Histopathology and the detection of avian bornavirus in the nervous system of birds diagnosed with proventricular dilatation disease
Avian bornavirus (ABV) is currently considered a probable etiologic agent of proventricular dilatation disease (PDD) of psittacines. We tested 24 stored avian brain samples, processed for histopathology and retained following their submission for necropsy or histopathology to the Schubot
Exotic Bird Center diagnostic laboratory in 1992. Thirteen of these samples were from birds diagnosed at that time as suffering from PDD. The remaining 11 samples were diagnosed as suffering from diseases other than PDD. Immunohistochemistry was performed using an antiserum directed against
the ABV nucleoprotein (N-protein). Stained slides were read by an investigator unaware of their prior histopathology results. Cells containing ABV N-protein were present in the nervous tissues of all 13 PDD cases. One bird not previously diagnosed with PDD also had ABV N-protein in its brain.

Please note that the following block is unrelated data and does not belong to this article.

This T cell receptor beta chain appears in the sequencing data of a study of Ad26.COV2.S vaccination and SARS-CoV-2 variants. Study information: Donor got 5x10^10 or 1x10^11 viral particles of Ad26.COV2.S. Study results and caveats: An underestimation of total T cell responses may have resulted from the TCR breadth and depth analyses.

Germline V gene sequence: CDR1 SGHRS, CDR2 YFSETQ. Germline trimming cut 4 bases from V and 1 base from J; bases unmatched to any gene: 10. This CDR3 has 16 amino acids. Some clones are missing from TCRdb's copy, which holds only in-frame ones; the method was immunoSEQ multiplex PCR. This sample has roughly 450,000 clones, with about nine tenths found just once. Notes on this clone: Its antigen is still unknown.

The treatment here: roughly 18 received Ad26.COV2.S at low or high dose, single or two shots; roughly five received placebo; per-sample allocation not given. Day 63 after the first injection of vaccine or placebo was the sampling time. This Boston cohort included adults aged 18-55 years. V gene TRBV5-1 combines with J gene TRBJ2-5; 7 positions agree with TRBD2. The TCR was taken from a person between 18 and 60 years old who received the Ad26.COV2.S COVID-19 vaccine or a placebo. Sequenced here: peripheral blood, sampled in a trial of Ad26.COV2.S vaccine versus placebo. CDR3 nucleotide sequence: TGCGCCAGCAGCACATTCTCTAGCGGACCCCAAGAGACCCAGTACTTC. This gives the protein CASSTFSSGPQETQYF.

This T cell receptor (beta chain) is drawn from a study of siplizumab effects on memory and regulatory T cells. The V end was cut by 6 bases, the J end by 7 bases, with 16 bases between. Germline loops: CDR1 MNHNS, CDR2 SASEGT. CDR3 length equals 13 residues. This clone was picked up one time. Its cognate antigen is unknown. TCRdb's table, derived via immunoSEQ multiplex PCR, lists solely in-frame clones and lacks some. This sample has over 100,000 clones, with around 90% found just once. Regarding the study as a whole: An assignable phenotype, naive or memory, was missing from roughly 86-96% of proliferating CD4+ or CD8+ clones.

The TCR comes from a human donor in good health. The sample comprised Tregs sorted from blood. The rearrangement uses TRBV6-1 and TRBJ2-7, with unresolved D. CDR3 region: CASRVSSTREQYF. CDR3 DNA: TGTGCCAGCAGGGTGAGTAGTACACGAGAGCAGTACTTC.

A review of this bird's necropsy report indicated that it was, most probably, also suffering from PDD. The remaining 10 non-PDD birds had no detectable N-protein in their brains. The N-protein was present in the cerebrum, cerebellum and spinal cord. These findings support other studies that
indicate that ABV is an etiological agent of PDD.
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Document Type: Research Article
Department of Veterinary Physiology and Pharmacology, Texas A&M University, College Station, TX, USA
Department of Veterinary Pathobiology and The Schubot Exotic Bird Health Center, Texas A&M University, College Station, Texas, USA
Texas Veterinary Medical Diagnostic Laboratory, College Station, Texas, USA
Publication date: October 1, 2009
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